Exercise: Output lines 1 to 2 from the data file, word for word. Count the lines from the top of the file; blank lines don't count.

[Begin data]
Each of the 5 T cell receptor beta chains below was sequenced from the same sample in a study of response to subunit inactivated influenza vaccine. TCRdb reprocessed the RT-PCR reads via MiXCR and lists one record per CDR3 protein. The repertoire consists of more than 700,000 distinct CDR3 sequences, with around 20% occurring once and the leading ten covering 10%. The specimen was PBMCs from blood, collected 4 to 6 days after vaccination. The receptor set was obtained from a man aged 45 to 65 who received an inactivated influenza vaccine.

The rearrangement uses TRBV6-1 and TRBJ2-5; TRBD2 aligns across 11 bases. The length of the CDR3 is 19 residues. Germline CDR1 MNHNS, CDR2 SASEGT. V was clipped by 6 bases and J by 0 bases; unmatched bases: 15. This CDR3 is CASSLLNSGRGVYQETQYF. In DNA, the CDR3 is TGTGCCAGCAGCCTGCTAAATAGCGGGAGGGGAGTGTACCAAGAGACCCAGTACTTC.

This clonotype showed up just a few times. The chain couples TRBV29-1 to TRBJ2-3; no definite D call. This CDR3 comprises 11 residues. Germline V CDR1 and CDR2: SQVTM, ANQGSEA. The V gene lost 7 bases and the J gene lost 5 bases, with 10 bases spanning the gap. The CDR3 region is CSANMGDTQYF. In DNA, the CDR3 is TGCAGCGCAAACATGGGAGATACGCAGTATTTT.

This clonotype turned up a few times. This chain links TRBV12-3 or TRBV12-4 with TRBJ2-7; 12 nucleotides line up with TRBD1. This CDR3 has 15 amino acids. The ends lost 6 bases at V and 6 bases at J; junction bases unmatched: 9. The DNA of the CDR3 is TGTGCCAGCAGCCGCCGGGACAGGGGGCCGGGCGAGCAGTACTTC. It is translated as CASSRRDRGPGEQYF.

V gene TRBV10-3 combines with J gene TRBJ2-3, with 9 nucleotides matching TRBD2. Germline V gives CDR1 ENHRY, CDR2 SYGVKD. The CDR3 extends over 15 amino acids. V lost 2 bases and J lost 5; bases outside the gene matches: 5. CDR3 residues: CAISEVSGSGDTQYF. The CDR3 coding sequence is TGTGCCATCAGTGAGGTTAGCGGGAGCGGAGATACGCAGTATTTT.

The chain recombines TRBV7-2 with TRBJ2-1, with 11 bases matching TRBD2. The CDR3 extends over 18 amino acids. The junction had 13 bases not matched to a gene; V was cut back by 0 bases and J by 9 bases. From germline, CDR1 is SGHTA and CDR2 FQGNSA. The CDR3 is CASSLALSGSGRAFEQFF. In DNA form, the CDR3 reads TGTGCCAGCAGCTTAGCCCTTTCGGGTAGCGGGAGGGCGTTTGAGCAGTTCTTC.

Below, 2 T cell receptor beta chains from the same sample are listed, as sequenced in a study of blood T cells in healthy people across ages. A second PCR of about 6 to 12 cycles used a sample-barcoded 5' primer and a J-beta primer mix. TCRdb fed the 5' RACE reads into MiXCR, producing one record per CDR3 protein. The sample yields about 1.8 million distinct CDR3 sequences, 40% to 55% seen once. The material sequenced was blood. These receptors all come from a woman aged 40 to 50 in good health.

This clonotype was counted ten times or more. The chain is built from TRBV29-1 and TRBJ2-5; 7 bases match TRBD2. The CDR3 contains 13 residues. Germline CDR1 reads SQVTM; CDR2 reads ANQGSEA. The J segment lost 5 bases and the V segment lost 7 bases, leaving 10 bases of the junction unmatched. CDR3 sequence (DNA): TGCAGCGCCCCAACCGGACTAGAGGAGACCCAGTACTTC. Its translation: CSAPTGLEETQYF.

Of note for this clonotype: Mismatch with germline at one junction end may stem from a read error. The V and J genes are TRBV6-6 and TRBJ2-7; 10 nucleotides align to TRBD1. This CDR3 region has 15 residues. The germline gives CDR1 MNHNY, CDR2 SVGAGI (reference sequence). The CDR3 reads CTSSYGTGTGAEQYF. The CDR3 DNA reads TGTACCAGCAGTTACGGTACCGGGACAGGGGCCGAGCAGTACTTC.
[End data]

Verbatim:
Each of the 5 T cell receptor beta chains below was sequenced from the same sample in a study of response to subunit inactivated influenza vaccine. TCRdb reprocessed the RT-PCR reads via MiXCR and lists one record per CDR3 protein. The repertoire consists of more than 700,000 distinct CDR3 sequences, with around 20% occurring once and the leading ten covering 10%. The specimen was PBMCs from blood, collected 4 to 6 days after vaccination. The receptor set was obtained from a man aged 45 to 65 who received an inactivated influenza vaccine.

The rearrangement uses TRBV6-1 and TRBJ2-5; TRBD2 aligns across 11 bases. The length of the CDR3 is 19 residues. Germline CDR1 MNHNS, CDR2 SASEGT. V was clipped by 6 bases and J by 0 bases; unmatched bases: 15. This CDR3 is CASSLLNSGRGVYQETQYF. In DNA, the CDR3 is TGTGCCAGCAGCCTGCTAAATAGCGGGAGGGGAGTGTACCAAGAGACCCAGTACTTC.